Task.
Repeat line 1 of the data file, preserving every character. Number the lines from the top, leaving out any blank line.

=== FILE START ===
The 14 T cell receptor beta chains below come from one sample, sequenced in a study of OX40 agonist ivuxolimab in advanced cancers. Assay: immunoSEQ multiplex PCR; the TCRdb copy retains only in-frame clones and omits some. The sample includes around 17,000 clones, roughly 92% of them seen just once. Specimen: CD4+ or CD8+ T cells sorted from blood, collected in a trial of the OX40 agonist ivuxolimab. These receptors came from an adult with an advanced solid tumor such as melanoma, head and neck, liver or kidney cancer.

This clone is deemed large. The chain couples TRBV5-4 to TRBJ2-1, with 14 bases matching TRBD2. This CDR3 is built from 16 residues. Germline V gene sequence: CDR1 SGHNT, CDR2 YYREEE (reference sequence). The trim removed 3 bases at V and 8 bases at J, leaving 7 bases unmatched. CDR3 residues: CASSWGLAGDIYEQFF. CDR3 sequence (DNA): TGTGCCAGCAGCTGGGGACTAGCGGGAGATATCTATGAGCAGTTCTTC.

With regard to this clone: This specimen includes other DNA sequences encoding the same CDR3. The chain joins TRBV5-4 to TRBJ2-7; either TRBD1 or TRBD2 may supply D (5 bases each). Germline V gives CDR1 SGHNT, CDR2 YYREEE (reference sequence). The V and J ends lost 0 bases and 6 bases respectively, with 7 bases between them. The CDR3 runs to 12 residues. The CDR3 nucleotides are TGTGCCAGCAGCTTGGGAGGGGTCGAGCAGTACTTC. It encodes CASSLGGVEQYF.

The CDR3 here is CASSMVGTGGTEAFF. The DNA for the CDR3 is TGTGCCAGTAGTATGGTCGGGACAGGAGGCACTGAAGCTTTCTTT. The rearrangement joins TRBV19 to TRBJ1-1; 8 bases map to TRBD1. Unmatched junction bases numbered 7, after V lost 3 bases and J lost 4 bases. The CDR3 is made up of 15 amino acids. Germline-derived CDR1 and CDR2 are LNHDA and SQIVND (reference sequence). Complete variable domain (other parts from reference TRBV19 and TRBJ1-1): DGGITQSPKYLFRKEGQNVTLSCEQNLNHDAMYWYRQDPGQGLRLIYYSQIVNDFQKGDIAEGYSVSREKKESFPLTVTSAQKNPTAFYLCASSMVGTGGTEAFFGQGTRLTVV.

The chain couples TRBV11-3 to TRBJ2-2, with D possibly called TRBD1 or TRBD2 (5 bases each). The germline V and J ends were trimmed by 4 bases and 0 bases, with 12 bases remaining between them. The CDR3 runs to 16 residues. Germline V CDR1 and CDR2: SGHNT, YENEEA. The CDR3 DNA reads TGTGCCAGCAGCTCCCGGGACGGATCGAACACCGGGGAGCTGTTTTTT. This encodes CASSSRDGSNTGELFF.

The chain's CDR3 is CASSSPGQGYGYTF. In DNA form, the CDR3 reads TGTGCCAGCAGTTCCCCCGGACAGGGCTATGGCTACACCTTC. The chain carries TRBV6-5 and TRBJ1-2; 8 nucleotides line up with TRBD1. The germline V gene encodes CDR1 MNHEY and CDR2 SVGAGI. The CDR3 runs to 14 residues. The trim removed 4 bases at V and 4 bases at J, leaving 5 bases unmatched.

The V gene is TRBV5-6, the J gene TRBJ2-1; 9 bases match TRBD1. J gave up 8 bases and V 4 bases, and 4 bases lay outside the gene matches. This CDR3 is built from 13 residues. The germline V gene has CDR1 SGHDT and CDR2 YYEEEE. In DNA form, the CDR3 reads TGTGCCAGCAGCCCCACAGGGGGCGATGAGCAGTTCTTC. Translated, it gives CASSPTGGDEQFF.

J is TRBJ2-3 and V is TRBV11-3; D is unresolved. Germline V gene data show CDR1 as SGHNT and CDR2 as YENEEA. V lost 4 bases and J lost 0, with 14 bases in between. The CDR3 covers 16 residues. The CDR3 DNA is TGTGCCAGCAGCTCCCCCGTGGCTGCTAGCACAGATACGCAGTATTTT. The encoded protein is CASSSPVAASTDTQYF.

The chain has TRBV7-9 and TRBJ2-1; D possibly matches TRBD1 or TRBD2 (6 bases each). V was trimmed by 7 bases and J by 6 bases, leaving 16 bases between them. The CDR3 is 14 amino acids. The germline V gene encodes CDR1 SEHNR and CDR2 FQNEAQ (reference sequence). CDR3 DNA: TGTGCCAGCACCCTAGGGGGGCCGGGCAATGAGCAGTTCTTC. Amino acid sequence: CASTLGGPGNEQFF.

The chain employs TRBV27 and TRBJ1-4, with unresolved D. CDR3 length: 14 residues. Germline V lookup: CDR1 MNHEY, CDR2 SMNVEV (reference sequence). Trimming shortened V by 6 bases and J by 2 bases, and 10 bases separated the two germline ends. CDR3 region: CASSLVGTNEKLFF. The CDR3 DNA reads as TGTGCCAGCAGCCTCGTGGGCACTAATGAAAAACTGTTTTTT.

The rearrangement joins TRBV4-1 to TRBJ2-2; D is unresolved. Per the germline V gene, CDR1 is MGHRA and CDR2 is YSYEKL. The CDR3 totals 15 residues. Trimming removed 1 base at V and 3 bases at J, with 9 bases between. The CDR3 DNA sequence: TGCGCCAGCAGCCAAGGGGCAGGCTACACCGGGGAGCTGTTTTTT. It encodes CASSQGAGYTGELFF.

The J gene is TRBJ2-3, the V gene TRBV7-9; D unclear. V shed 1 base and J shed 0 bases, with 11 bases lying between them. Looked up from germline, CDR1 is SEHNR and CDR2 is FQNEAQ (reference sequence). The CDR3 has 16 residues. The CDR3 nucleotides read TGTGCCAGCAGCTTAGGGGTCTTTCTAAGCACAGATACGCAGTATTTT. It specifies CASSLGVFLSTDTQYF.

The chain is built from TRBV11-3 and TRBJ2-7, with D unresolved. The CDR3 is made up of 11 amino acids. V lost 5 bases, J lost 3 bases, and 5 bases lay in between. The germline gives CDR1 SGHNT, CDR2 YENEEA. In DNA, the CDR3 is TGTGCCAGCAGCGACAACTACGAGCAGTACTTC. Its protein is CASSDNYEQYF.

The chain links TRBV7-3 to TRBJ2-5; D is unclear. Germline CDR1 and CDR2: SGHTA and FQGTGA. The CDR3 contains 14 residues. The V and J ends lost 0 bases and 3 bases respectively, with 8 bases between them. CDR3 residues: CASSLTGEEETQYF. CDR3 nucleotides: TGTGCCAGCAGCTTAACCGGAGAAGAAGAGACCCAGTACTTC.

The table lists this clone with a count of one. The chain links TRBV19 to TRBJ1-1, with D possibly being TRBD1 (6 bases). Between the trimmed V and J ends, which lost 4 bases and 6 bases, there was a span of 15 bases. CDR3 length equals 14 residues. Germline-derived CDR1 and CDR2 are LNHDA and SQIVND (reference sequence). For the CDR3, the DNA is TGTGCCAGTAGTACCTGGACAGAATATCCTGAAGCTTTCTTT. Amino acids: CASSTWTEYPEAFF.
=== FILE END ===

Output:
The 14 T cell receptor beta chains below come from one sample, sequenced in a study of OX40 agonist ivuxolimab in advanced cancers. Assay: immunoSEQ multiplex PCR; the TCRdb copy retains only in-frame clones and omits some. The sample includes around 17,000 clones, roughly 92% of them seen just once. Specimen: CD4+ or CD8+ T cells sorted from blood, collected in a trial of the OX40 agonist ivuxolimab. These receptors came from an adult with an advanced solid tumor such as melanoma, head and neck, liver or kidney cancer.